What Is Discord, And Is It Right For Your Business?


This is the final article in this week’s series on video conferencing software. Discord is a freemium web application that combines text chat and forums with video and voice chat. It was created with gamers in mind, but is steadily growing as a solution for creating other types of online communities. This article will explain how Discord works, and how to use it in your business. Discord is an appealing alternative to Slack as a team collaboration tool. Also, online content creators like YouTubers and bloggers can create communities for their followers and make money in the process.

How Discord Works

Discord is free, with 2 premium versions, and can be used in a web browser or standalone app on PC, Mac, smartphones, and game consoles. Its communities are called “servers,” and a user joins one by being invited or creating it. Discord is not a social network in the same sense as Facebook or Twitter, but there are separate websites for finding new servers and making online friends. You can also connect your Discord account with your profiles from other social networks.

Servers are divided into “channels” which are created by community members, and center around different topics. There are channels for forums, text chat, and video chat. The servers you belong to, and each server’s channels, are listed in a menu on the left side of your screen. Servers require moderators, like forums and message boards in years past.

Digitaltrends.com goes over the text, voice, and video functions available in Discord (“What Is Discord?”) Texting is the simplest, by which you type messages in the bottom of the main content section. You can also upload images, GIFs, links, and outside videos. To use voice chat, you enter a voice-enabled channel, or click the telephone icon in your friends list.

“Go Live” is the video streaming feature in Discord, and it must be enabled by the server’s owner. Then, a server member can click the Go Live button and share his or her screen in a channel’s main content section. Other members can watch the streamer by clicking the “Join Stream” button.

On May 14, Discord’s official blog announced Server Video, a full-fledged video conferencing option in response to the COVID 19 pandemic. Before, video chat was limited to 1-on-1 direct messaging, but now up to 25 server members can have an online meeting a la Zoom or Google Hangouts.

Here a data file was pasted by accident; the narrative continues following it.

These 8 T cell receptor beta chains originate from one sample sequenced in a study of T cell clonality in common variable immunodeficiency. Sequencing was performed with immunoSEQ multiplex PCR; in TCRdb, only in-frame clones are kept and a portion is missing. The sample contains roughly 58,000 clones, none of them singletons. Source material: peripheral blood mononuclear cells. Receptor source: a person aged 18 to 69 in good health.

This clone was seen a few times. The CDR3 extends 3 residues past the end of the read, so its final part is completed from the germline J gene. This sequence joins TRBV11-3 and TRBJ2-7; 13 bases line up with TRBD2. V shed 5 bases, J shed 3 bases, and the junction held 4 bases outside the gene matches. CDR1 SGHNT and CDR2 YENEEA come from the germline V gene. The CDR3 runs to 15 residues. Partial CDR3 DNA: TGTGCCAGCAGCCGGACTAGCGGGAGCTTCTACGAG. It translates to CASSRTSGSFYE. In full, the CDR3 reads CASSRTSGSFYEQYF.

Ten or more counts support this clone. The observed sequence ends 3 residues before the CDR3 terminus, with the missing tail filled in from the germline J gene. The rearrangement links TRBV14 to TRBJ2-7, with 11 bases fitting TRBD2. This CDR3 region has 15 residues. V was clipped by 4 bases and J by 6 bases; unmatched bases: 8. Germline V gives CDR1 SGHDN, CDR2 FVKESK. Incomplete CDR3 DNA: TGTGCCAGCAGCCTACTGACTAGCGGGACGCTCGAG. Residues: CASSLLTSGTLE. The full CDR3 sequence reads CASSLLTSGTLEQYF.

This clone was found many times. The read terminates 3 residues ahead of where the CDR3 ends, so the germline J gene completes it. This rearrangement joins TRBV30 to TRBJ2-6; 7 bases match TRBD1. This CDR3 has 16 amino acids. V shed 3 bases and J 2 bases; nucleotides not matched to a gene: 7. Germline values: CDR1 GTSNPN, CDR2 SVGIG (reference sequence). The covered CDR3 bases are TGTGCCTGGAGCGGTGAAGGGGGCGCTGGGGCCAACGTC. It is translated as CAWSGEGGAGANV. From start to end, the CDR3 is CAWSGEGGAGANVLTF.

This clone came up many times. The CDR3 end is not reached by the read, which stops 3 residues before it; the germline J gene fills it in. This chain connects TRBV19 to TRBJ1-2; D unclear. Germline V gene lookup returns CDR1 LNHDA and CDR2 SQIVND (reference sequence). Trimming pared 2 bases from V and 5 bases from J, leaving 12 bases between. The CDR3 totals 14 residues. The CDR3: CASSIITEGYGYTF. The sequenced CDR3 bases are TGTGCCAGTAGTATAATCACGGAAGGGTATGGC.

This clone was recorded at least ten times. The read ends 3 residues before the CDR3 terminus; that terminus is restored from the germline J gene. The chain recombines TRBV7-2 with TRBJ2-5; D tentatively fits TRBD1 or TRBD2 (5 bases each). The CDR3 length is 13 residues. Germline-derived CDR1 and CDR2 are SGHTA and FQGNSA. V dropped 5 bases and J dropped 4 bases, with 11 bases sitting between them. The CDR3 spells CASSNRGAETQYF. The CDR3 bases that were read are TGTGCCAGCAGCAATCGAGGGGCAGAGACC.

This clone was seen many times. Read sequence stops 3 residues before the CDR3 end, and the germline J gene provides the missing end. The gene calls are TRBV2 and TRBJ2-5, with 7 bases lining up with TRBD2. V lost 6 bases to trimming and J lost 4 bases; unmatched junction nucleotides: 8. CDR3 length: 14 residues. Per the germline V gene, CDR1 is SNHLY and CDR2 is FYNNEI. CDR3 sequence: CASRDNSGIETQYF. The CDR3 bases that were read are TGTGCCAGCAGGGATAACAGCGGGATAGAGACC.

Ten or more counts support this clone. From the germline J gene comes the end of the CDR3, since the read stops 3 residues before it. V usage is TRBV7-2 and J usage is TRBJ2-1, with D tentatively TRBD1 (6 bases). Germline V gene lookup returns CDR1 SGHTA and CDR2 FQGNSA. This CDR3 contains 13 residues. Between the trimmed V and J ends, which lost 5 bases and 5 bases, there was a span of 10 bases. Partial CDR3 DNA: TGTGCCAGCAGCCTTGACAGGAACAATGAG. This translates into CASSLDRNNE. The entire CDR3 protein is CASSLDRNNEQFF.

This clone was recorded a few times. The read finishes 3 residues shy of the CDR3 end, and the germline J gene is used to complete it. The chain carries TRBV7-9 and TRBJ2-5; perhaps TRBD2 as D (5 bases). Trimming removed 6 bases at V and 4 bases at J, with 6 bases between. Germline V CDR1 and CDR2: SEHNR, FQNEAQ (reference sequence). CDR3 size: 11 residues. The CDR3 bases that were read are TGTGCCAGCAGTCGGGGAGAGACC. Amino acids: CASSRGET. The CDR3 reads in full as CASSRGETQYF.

There are 2 premium versions of Discord called Discord Nitro ($10 per month, or $100 per year) and Discord Nitro Classic ($5 per month, or $50 per year.) The main benefit of these upgrades is improved video quality over the free version. They also include fun treats like exclusive emojis and artwork.

Using Discord For Business

As mentioned before, Discord is like a casual counterpart to Slack, with the added bonuses of voice chat and video. Users can organize inside their servers to take on projects or get a multiplayer gaming party together. How-To Geek compares it to Slack and Microsoft Teams, and notes its pros and cons (“Is Discord Right For Your Business?”) The first problem is your organization doesn’t have exclusive rights to its content in Discord. If you have confidential or vital information for your team, there’s no guarantee it won’t be deleted if Discord chooses. The article concludes it’s better for communication with the public rather than internally in a company.

As a public relations/marketing/community app, however, Discord is great. Game developers make their own Discord servers to interact with their customers. Also, as I mentioned in an earlier paragraph, many YouTubers, Twitch streamers, and bloggers are turning to Discord to further serve their audiences.

There is a market of 3rd party extensions for Discord called “bots,” and they can be found at https://top.gg/. A very popular one is the Donate Bot (https://donatebot.io/) which lets server owners make money. The Donate Bot links to one’s PayPal account. A content creator can publicly share their server’s invite link, and either charge for admission or collect tips from members.

Because of the limited viewer count in Discord Server Video, Discord is not suited for marketing webinars like Zoom is. Discord is better for more close-knit community building, so as to encourage trust and customer loyalty. A server probably places in the “Like” and “Trust” phases of the marketing funnel. There are better apps for internal project management and growing initial brand awareness, but Discord is great for deeper business/customer relationships.


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